You’ve probably heard that following a well-balanced diet can help relieve symptoms of rheumatoid arthritis like joint pain, swelling, and stiffness. But did you know there are also some foods you should avoid if you have rheumatoid arthritis? These foods can exacerbate your symptoms, provoke a flare-up, raise your risk of complications, and impact the amount and type of medication you need to take.
What you eat matters when it comes to managing your condition. Your food choices can help manage inflammation related to rheumatoid arthritis in your body that provoke pain and swelling in your joints as well as damage in your heart and other organs.
It’s essential to increase your consumption of healthy anti-inflammatory foods such as fish, fruits, nuts, and vegetables. At the same time, you need to avoid foods that increase inflammation. Stay away from these foods to help lower inflammation and improve your RA:
High-sugar foods play a big role in exacerbating autoimmune diseases including rheumatoid arthritis. People who drink more than one sugary soda a day are 63 percent more likely to get rheumatoid arthritis than those who drink less than one sugary soda drink a month. Check food labels for sugar content and don't forget about sugars that go by other names like fructose and sucrose.
The inflammation related to rheumatoid arthritis can damage your heart as well as your joints. Sodium puts a big stress on your heart by retaining extra fluid in your body, which can increase your blood pressure. Plus, the corticosteroid medications that many patients take to treat rheumatoid arthritis can also make the body retain sodium.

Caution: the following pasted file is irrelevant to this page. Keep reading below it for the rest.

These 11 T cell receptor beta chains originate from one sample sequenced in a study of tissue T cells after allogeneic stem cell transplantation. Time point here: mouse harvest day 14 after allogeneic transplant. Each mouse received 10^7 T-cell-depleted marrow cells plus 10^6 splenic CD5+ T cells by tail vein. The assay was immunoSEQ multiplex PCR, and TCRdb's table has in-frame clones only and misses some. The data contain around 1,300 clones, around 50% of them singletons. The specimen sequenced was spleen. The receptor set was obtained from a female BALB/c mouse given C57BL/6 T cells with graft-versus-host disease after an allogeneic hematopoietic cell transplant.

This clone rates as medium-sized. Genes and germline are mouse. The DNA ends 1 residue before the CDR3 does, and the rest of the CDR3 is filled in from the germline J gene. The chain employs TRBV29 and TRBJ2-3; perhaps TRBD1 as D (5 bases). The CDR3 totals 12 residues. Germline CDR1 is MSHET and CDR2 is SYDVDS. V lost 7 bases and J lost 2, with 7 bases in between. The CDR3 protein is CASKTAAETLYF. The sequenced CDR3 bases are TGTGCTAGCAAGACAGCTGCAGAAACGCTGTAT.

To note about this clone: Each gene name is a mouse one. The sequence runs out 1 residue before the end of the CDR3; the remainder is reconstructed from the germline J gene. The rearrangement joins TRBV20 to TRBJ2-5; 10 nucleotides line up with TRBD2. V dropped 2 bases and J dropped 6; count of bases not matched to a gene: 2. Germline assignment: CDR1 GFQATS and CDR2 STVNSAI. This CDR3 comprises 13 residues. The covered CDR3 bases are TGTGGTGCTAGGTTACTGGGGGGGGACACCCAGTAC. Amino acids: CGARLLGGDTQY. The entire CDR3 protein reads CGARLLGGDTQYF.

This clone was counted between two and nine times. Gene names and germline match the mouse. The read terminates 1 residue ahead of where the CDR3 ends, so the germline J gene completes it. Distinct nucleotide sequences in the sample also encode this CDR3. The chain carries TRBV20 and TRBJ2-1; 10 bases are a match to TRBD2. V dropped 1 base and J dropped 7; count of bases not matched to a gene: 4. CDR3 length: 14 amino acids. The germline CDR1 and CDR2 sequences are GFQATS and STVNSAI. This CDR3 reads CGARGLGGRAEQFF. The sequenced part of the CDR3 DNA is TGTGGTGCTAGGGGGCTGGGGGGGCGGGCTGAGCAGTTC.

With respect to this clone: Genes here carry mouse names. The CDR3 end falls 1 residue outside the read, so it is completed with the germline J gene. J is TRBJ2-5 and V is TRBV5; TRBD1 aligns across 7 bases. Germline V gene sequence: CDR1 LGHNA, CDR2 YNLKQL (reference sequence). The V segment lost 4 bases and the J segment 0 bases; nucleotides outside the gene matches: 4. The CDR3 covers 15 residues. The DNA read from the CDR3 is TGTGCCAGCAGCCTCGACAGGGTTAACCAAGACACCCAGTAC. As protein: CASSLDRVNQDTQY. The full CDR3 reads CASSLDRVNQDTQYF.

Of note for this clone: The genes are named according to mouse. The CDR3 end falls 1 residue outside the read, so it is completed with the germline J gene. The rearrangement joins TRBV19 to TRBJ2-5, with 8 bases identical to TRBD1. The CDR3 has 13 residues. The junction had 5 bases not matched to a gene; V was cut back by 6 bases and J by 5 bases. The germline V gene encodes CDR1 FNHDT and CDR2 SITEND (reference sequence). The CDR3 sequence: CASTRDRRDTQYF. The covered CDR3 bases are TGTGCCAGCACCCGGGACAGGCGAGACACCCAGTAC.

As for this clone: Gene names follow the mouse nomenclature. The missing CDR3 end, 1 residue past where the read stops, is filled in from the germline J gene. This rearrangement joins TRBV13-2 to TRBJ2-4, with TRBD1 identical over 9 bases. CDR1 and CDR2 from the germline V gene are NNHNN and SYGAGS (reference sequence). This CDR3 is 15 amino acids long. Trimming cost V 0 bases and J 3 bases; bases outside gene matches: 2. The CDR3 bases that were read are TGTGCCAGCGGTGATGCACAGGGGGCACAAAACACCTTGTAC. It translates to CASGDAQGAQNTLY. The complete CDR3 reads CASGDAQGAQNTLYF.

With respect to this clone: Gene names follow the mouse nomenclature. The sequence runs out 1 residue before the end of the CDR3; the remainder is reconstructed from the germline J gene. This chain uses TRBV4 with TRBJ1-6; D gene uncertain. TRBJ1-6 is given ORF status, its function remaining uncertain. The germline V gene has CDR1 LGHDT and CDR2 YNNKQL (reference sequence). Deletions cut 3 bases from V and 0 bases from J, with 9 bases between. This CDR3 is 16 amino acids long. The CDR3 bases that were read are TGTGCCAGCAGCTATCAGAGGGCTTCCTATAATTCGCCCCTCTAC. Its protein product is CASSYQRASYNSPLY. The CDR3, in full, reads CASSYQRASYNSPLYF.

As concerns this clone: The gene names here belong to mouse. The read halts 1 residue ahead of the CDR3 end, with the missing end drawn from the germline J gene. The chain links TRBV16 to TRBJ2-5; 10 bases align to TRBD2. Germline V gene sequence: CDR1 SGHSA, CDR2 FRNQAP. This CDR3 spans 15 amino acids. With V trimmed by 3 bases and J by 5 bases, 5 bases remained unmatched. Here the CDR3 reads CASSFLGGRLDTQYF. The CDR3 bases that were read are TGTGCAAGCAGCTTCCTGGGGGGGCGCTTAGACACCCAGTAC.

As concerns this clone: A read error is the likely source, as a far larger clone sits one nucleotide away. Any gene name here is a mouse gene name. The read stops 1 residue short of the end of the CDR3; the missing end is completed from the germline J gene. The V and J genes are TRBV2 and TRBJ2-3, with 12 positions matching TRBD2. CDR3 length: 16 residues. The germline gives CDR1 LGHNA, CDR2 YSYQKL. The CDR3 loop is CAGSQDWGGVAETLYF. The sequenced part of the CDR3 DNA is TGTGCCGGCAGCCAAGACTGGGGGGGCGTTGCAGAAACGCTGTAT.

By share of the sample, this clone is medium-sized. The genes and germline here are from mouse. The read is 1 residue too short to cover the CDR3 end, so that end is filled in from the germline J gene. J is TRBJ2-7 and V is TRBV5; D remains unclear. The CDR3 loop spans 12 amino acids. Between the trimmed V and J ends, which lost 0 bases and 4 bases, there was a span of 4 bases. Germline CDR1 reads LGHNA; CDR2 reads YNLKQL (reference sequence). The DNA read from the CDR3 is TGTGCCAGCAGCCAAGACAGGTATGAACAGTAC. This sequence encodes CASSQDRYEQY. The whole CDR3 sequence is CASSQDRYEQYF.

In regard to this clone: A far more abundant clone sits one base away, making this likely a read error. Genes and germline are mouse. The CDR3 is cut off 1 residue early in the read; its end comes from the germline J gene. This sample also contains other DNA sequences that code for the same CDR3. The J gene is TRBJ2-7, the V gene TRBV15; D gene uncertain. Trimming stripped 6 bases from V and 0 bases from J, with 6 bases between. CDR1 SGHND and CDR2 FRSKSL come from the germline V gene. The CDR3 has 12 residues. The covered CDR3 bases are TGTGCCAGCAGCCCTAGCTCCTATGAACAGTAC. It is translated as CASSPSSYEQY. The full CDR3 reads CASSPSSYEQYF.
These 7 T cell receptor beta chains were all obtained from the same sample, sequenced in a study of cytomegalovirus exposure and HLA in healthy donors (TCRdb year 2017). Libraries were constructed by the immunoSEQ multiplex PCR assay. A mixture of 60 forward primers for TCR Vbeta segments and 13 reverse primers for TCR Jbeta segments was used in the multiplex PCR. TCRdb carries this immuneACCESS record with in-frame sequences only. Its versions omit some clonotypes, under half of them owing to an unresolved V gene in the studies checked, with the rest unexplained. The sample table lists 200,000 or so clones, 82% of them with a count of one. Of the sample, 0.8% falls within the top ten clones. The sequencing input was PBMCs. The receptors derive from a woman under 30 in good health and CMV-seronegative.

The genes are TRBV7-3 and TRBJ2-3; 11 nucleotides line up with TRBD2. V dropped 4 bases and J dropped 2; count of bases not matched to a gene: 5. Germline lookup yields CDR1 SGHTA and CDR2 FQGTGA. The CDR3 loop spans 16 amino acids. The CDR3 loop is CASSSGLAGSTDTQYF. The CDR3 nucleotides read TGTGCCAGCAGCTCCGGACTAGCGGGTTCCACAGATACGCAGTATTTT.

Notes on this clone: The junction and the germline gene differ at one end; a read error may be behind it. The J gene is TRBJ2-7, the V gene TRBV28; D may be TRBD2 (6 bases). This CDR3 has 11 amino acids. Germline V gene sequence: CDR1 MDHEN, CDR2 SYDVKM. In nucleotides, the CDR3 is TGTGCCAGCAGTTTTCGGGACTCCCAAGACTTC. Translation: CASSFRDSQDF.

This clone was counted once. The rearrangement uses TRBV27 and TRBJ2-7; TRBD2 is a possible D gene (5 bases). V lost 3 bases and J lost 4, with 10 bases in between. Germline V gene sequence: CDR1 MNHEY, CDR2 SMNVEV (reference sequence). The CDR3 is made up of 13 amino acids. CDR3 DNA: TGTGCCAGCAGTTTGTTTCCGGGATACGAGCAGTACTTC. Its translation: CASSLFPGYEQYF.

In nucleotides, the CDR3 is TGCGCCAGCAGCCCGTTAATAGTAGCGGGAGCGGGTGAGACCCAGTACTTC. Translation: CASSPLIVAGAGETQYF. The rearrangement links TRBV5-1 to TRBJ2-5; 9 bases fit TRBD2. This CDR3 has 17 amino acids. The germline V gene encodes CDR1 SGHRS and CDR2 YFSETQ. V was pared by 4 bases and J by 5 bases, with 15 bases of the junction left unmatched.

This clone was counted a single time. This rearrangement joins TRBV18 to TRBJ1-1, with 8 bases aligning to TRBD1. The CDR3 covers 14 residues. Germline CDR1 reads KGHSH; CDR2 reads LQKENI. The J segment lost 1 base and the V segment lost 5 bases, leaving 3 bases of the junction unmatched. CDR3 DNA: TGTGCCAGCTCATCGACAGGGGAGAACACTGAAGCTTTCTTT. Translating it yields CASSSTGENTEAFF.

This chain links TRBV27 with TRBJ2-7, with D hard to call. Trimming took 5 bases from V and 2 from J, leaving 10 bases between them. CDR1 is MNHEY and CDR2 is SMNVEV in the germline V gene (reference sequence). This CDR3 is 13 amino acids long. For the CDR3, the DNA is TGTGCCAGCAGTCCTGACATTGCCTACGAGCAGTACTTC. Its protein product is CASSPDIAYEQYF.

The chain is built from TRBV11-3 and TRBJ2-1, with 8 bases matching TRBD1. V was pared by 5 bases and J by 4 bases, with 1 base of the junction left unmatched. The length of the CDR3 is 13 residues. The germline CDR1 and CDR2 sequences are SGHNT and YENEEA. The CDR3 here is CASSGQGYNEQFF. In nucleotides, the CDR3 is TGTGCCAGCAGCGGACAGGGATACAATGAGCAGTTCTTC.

Limit the amount of sodium to 1500 milligrams a day. Beware when ordering in or eating out. Americans get most of their salt from processed foods and restaurant meals.
A moderate consumption of alcohol (less than one glass of wine or beer a day) can help reduce your risk of rheumatoid arthritis. If you already have rheumatoid arthritis, resveratrol, a compound contained in red wine, might help reduce inflammation, but it’s important to limit the amount of alcohol you consume when you have rheumatoid arthritis.
Many medications used to treat rheumatoid arthritis don’t mix well with alcohol. These include nonsteroidal anti-inflammatory drugs (NSAIDs) which raise the risk of stomach issues like bleeding and ulcers when you drink. If you’re taking methotrexate, you should stay away from alcohol to lower your risk of liver damage.
Inflammation related to rheumatoid arthritis raises your risk of heart disease. Foods rich in saturated fats (cheese, red meat, and processed snacks such as potato chips) can increase your cholesterol levels and raise your risk of heart disease and stroke.
Moreover, the trans fats found in fried foods, stick margarines, processed snack foods, frozen breakfast products, crackers, donuts, and cookies can provoke body-wide inflammation. Avoiding these unhealthy fats is essential for heart health, and doing so may also help people with rheumatoid arthritis find some relief.
Oils high in omega-6 fatty acids like vegetable oils can exacerbate RA-related inflammation. Reducing your consumption of omega-6s to less than 90 milligrams daily can help you relieve symptoms related to rheumatoid arthritis. But don’t confuse sources of omega-6 fatty acids with healthy omega-3-rich foods. Some oils, like corn and olive oils, contain both types of fatty acids.
A clean diet that restricts processed foods can lower RA-related inflammation in the body significantly. Clean foods are those that closely resemble what it looked like when it sprouted in the ground or on the branches of a tree. Ingredients are all recognizable, and there are a few if any additives or preservatives. The goal is to eat foods that are pesticide-free, and from locally grown sources.